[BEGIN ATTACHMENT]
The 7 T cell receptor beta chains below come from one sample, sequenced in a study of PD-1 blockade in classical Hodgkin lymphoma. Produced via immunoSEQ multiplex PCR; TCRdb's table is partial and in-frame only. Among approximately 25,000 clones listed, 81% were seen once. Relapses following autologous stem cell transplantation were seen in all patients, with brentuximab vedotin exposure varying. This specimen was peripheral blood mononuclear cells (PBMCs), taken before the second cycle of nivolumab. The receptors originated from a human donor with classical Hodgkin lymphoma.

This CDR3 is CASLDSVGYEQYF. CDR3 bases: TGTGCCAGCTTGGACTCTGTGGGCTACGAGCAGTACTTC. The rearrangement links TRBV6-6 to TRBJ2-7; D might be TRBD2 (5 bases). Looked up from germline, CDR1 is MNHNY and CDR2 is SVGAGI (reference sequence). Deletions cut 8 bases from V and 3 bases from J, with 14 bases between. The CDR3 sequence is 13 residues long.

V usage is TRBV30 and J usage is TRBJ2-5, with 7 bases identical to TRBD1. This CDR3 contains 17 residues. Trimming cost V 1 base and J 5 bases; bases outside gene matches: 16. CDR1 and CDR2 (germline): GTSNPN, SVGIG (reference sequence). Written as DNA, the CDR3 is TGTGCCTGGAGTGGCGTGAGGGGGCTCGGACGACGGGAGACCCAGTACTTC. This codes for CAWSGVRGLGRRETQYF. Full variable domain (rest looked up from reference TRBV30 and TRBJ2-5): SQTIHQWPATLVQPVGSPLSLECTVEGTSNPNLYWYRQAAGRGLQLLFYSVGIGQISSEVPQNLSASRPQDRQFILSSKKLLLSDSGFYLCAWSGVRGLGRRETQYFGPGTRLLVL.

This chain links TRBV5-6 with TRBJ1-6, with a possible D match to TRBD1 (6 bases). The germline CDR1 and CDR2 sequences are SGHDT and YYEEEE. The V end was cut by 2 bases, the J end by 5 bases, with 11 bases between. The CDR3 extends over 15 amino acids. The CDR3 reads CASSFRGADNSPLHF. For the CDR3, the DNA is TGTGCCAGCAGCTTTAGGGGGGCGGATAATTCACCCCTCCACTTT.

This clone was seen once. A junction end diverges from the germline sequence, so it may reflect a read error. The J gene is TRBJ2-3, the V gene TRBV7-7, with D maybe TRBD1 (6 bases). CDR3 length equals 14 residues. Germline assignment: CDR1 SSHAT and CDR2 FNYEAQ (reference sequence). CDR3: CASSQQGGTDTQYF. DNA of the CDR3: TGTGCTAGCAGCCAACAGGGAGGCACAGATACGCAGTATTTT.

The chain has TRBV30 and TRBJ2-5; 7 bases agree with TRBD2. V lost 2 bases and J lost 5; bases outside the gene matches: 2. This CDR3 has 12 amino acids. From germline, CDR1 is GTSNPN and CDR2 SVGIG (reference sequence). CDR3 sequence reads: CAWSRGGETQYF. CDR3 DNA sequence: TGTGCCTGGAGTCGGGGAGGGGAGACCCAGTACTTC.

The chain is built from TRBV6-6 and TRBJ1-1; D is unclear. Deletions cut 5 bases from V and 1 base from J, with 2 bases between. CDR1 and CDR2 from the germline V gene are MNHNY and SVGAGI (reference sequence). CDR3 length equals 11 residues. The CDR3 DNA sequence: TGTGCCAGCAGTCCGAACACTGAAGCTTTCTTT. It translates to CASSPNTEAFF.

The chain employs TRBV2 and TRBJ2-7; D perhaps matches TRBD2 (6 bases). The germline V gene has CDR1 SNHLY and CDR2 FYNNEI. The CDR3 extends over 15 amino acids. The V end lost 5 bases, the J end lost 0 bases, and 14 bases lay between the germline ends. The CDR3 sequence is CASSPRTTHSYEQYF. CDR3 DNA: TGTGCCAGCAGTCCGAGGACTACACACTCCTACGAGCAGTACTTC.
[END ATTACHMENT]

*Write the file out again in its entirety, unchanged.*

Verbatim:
The 7 T cell receptor beta chains below come from one sample, sequenced in a study of PD-1 blockade in classical Hodgkin lymphoma. Produced via immunoSEQ multiplex PCR; TCRdb's table is partial and in-frame only. Among approximately 25,000 clones listed, 81% were seen once. Relapses following autologous stem cell transplantation were seen in all patients, with brentuximab vedotin exposure varying. This specimen was peripheral blood mononuclear cells (PBMCs), taken before the second cycle of nivolumab. The receptors originated from a human donor with classical Hodgkin lymphoma.

This CDR3 is CASLDSVGYEQYF. CDR3 bases: TGTGCCAGCTTGGACTCTGTGGGCTACGAGCAGTACTTC. The rearrangement links TRBV6-6 to TRBJ2-7; D might be TRBD2 (5 bases). Looked up from germline, CDR1 is MNHNY and CDR2 is SVGAGI (reference sequence). Deletions cut 8 bases from V and 3 bases from J, with 14 bases between. The CDR3 sequence is 13 residues long.

V usage is TRBV30 and J usage is TRBJ2-5, with 7 bases identical to TRBD1. This CDR3 contains 17 residues. Trimming cost V 1 base and J 5 bases; bases outside gene matches: 16. CDR1 and CDR2 (germline): GTSNPN, SVGIG (reference sequence). Written as DNA, the CDR3 is TGTGCCTGGAGTGGCGTGAGGGGGCTCGGACGACGGGAGACCCAGTACTTC. This codes for CAWSGVRGLGRRETQYF. Full variable domain (rest looked up from reference TRBV30 and TRBJ2-5): SQTIHQWPATLVQPVGSPLSLECTVEGTSNPNLYWYRQAAGRGLQLLFYSVGIGQISSEVPQNLSASRPQDRQFILSSKKLLLSDSGFYLCAWSGVRGLGRRETQYFGPGTRLLVL.

This chain links TRBV5-6 with TRBJ1-6, with a possible D match to TRBD1 (6 bases). The germline CDR1 and CDR2 sequences are SGHDT and YYEEEE. The V end was cut by 2 bases, the J end by 5 bases, with 11 bases between. The CDR3 extends over 15 amino acids. The CDR3 reads CASSFRGADNSPLHF. For the CDR3, the DNA is TGTGCCAGCAGCTTTAGGGGGGCGGATAATTCACCCCTCCACTTT.

This clone was seen once. A junction end diverges from the germline sequence, so it may reflect a read error. The J gene is TRBJ2-3, the V gene TRBV7-7, with D maybe TRBD1 (6 bases). CDR3 length equals 14 residues. Germline assignment: CDR1 SSHAT and CDR2 FNYEAQ (reference sequence). CDR3: CASSQQGGTDTQYF. DNA of the CDR3: TGTGCTAGCAGCCAACAGGGAGGCACAGATACGCAGTATTTT.

The chain has TRBV30 and TRBJ2-5; 7 bases agree with TRBD2. V lost 2 bases and J lost 5; bases outside the gene matches: 2. This CDR3 has 12 amino acids. From germline, CDR1 is GTSNPN and CDR2 SVGIG (reference sequence). CDR3 sequence reads: CAWSRGGETQYF. CDR3 DNA sequence: TGTGCCTGGAGTCGGGGAGGGGAGACCCAGTACTTC.

The chain is built from TRBV6-6 and TRBJ1-1; D is unclear. Deletions cut 5 bases from V and 1 base from J, with 2 bases between. CDR1 and CDR2 from the germline V gene are MNHNY and SVGAGI (reference sequence). CDR3 length equals 11 residues. The CDR3 DNA sequence: TGTGCCAGCAGTCCGAACACTGAAGCTTTCTTT. It translates to CASSPNTEAFF.

The chain employs TRBV2 and TRBJ2-7; D perhaps matches TRBD2 (6 bases). The germline V gene has CDR1 SNHLY and CDR2 FYNNEI. The CDR3 extends over 15 amino acids. The V end lost 5 bases, the J end lost 0 bases, and 14 bases lay between the germline ends. The CDR3 sequence is CASSPRTTHSYEQYF. CDR3 DNA: TGTGCCAGCAGTCCGAGGACTACACACTCCTACGAGCAGTACTTC.